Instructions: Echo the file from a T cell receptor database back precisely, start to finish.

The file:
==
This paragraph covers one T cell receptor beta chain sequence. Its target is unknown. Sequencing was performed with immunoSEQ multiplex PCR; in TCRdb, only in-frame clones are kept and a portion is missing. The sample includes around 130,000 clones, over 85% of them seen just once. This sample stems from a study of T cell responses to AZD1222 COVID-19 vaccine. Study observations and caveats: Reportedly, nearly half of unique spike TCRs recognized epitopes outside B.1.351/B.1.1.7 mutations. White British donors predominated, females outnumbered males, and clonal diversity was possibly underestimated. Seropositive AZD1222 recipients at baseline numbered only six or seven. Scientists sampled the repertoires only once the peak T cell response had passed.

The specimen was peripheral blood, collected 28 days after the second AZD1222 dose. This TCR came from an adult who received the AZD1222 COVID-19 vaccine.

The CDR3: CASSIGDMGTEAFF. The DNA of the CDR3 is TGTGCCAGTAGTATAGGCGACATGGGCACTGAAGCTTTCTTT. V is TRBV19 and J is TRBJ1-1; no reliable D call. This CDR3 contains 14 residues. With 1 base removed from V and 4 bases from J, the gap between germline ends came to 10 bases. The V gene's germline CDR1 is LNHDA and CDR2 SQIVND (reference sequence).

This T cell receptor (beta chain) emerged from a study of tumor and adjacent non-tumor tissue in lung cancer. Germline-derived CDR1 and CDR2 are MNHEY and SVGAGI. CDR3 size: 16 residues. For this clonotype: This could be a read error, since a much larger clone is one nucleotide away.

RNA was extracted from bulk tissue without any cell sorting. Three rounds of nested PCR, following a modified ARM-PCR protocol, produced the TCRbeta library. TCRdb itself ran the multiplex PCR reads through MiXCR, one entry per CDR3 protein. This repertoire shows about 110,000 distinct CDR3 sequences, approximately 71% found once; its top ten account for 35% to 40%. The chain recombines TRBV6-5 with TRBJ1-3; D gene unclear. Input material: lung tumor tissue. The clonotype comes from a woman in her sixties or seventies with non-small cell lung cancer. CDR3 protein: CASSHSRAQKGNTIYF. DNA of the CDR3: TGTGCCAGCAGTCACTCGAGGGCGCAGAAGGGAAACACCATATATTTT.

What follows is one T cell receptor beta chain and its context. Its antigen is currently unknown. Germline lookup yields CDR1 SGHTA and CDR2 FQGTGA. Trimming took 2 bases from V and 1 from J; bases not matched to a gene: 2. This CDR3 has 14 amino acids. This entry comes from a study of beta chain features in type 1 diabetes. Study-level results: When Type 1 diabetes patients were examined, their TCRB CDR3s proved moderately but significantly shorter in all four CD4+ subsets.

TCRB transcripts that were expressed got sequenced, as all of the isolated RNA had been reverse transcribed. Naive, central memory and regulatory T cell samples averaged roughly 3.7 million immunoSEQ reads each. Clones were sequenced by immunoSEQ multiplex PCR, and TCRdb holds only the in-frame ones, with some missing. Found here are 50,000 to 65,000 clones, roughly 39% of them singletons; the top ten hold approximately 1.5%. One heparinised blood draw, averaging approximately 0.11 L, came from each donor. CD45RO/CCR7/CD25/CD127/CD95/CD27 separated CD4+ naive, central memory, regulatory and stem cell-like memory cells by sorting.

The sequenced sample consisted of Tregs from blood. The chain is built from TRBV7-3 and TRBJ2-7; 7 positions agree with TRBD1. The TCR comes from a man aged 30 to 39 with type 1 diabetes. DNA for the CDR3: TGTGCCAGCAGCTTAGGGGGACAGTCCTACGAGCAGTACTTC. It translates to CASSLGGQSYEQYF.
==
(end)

This paragraph covers one T cell receptor beta chain sequence. Its target is unknown. Sequencing was performed with immunoSEQ multiplex PCR; in TCRdb, only in-frame clones are kept and a portion is missing. The sample includes around 130,000 clones, over 85% of them seen just once. This sample stems from a study of T cell responses to AZD1222 COVID-19 vaccine. Study observations and caveats: Reportedly, nearly half of unique spike TCRs recognized epitopes outside B.1.351/B.1.1.7 mutations. White British donors predominated, females outnumbered males, and clonal diversity was possibly underestimated. Seropositive AZD1222 recipients at baseline numbered only six or seven. Scientists sampled the repertoires only once the peak T cell response had passed.

The specimen was peripheral blood, collected 28 days after the second AZD1222 dose. This TCR came from an adult who received the AZD1222 COVID-19 vaccine.

The CDR3: CASSIGDMGTEAFF. The DNA of the CDR3 is TGTGCCAGTAGTATAGGCGACATGGGCACTGAAGCTTTCTTT. V is TRBV19 and J is TRBJ1-1; no reliable D call. This CDR3 contains 14 residues. With 1 base removed from V and 4 bases from J, the gap between germline ends came to 10 bases. The V gene's germline CDR1 is LNHDA and CDR2 SQIVND (reference sequence).

This T cell receptor (beta chain) emerged from a study of tumor and adjacent non-tumor tissue in lung cancer. Germline-derived CDR1 and CDR2 are MNHEY and SVGAGI. CDR3 size: 16 residues. For this clonotype: This could be a read error, since a much larger clone is one nucleotide away.

RNA was extracted from bulk tissue without any cell sorting. Three rounds of nested PCR, following a modified ARM-PCR protocol, produced the TCRbeta library. TCRdb itself ran the multiplex PCR reads through MiXCR, one entry per CDR3 protein. This repertoire shows about 110,000 distinct CDR3 sequences, approximately 71% found once; its top ten account for 35% to 40%. The chain recombines TRBV6-5 with TRBJ1-3; D gene unclear. Input material: lung tumor tissue. The clonotype comes from a woman in her sixties or seventies with non-small cell lung cancer. CDR3 protein: CASSHSRAQKGNTIYF. DNA of the CDR3: TGTGCCAGCAGTCACTCGAGGGCGCAGAAGGGAAACACCATATATTTT.

What follows is one T cell receptor beta chain and its context. Its antigen is currently unknown. Germline lookup yields CDR1 SGHTA and CDR2 FQGTGA. Trimming took 2 bases from V and 1 from J; bases not matched to a gene: 2. This CDR3 has 14 amino acids. This entry comes from a study of beta chain features in type 1 diabetes. Study-level results: When Type 1 diabetes patients were examined, their TCRB CDR3s proved moderately but significantly shorter in all four CD4+ subsets.

TCRB transcripts that were expressed got sequenced, as all of the isolated RNA had been reverse transcribed. Naive, central memory and regulatory T cell samples averaged roughly 3.7 million immunoSEQ reads each. Clones were sequenced by immunoSEQ multiplex PCR, and TCRdb holds only the in-frame ones, with some missing. Found here are 50,000 to 65,000 clones, roughly 39% of them singletons; the top ten hold approximately 1.5%. One heparinised blood draw, averaging approximately 0.11 L, came from each donor. CD45RO/CCR7/CD25/CD127/CD95/CD27 separated CD4+ naive, central memory, regulatory and stem cell-like memory cells by sorting.

The sequenced sample consisted of Tregs from blood. The chain is built from TRBV7-3 and TRBJ2-7; 7 positions agree with TRBD1. The TCR comes from a man aged 30 to 39 with type 1 diabetes. DNA for the CDR3: TGTGCCAGCAGCTTAGGGGGACAGTCCTACGAGCAGTACTTC. It translates to CASSLGGQSYEQYF.